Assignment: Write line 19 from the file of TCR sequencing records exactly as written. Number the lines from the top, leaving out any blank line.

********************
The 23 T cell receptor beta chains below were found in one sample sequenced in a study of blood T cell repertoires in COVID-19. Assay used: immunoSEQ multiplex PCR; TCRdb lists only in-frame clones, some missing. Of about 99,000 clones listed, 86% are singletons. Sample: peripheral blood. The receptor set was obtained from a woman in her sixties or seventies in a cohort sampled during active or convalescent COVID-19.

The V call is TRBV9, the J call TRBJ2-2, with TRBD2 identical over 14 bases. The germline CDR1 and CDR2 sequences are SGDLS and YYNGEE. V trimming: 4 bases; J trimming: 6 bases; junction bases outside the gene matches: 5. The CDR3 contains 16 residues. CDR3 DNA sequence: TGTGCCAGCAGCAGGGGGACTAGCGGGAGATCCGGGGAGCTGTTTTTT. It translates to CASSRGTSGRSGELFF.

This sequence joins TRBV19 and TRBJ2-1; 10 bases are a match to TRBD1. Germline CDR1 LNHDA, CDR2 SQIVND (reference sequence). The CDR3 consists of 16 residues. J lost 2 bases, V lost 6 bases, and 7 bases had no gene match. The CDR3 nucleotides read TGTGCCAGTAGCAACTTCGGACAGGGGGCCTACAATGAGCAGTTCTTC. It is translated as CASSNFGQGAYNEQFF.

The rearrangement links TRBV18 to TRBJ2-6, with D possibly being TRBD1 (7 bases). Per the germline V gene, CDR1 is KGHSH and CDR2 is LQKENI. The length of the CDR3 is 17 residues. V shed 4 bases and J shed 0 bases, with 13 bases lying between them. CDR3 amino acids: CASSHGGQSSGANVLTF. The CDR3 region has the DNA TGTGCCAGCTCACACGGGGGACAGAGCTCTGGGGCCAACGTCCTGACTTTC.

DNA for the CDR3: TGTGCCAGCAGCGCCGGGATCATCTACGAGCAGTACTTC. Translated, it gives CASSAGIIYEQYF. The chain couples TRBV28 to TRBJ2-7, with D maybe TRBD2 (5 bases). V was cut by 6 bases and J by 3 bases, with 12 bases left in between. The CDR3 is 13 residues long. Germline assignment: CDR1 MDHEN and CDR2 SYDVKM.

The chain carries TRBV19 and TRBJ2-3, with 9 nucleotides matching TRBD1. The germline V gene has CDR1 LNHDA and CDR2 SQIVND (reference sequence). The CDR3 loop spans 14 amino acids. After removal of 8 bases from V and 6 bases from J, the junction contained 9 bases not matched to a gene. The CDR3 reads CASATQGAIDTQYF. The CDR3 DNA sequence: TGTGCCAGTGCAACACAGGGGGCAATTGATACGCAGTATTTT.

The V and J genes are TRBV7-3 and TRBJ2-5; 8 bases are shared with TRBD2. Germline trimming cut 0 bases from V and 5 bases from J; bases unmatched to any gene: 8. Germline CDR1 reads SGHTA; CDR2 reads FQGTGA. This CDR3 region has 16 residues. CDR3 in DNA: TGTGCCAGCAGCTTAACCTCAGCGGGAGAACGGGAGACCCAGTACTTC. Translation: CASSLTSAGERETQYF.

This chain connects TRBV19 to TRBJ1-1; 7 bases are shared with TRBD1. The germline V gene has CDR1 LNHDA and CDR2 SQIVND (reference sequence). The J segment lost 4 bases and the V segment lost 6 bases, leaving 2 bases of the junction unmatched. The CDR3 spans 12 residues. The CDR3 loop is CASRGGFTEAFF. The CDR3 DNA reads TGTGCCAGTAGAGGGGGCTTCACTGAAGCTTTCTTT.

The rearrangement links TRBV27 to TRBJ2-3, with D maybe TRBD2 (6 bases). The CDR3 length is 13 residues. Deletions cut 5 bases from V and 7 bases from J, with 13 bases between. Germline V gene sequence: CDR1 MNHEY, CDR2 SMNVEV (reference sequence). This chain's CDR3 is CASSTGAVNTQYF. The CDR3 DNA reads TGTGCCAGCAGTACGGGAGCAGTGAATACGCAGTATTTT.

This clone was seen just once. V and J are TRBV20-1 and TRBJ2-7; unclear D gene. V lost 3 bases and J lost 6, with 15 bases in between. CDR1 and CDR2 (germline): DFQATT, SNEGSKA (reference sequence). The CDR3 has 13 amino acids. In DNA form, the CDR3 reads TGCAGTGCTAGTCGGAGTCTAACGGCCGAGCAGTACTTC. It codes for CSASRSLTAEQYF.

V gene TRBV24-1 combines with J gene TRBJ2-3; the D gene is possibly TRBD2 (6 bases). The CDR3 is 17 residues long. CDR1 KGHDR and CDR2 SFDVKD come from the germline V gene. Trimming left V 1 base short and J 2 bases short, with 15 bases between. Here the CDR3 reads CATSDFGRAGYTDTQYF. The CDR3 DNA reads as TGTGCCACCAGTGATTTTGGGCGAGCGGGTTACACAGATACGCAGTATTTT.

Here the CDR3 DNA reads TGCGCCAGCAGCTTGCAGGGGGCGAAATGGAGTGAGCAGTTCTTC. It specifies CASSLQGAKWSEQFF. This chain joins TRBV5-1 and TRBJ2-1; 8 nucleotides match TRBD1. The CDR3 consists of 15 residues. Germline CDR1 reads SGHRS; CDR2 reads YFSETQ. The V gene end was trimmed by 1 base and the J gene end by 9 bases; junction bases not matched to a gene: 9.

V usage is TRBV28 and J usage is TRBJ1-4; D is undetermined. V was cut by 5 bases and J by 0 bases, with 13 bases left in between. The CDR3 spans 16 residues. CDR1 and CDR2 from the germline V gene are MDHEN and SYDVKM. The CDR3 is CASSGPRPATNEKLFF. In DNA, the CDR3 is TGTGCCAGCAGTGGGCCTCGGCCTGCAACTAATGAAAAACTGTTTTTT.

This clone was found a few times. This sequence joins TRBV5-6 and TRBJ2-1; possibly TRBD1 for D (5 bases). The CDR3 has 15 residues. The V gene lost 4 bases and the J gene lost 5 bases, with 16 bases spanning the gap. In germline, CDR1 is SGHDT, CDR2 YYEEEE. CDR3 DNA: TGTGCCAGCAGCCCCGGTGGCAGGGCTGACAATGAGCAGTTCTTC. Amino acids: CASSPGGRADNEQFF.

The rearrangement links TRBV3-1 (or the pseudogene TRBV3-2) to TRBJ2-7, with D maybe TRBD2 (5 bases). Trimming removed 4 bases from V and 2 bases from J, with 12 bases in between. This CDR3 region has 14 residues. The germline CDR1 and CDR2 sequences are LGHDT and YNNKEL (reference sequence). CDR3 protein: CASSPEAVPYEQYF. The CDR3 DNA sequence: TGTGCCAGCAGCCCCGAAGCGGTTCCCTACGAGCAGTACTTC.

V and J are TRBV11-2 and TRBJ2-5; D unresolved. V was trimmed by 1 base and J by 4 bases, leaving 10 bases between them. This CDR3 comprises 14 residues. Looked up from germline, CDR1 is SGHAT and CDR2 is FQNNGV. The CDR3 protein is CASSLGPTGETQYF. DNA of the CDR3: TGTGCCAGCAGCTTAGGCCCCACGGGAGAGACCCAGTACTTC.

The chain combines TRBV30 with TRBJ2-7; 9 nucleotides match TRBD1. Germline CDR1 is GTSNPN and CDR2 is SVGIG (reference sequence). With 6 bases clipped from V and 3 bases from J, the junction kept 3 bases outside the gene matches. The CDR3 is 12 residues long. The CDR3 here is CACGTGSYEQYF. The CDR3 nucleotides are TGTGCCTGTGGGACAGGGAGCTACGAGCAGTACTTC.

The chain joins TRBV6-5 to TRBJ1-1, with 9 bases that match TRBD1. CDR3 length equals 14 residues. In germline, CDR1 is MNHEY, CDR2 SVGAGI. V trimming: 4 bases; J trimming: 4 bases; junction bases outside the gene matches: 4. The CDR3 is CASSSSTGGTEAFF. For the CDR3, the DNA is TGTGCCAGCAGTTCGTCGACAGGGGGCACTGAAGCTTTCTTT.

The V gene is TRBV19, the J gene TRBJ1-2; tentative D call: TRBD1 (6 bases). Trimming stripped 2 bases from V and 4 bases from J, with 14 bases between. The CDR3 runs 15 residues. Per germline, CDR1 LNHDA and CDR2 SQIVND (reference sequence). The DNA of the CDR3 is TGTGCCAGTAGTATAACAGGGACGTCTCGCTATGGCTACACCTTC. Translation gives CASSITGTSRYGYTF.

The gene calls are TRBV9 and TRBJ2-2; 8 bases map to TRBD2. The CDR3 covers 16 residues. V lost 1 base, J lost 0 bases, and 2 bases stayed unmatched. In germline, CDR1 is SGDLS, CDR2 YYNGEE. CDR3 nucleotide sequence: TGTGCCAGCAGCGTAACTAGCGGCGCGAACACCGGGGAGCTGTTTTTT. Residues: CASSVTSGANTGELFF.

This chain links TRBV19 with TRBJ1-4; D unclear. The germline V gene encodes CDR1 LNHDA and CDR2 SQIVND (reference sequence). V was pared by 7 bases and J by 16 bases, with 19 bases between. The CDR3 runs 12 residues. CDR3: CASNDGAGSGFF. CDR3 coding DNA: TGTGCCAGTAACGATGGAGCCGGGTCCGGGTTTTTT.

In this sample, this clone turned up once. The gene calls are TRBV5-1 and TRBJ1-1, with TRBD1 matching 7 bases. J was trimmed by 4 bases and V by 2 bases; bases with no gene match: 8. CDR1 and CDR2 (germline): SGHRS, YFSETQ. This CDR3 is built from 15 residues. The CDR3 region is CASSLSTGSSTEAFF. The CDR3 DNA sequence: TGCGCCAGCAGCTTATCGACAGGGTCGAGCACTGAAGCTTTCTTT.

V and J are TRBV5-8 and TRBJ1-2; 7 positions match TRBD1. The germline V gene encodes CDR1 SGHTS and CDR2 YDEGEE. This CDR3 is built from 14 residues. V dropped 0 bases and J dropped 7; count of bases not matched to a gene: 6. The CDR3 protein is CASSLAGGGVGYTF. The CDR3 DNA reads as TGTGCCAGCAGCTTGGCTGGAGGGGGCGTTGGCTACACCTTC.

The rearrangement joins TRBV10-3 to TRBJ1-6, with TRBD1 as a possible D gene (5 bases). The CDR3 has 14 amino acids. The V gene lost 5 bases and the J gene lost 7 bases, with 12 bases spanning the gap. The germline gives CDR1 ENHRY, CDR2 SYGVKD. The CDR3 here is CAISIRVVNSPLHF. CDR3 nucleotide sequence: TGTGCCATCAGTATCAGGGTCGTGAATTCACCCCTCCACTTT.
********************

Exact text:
The V gene is TRBV19, the J gene TRBJ1-2; tentative D call: TRBD1 (6 bases). Trimming stripped 2 bases from V and 4 bases from J, with 14 bases between. The CDR3 runs 15 residues. Per germline, CDR1 LNHDA and CDR2 SQIVND (reference sequence). The DNA of the CDR3 is TGTGCCAGTAGTATAACAGGGACGTCTCGCTATGGCTACACCTTC. Translation gives CASSITGTSRYGYTF.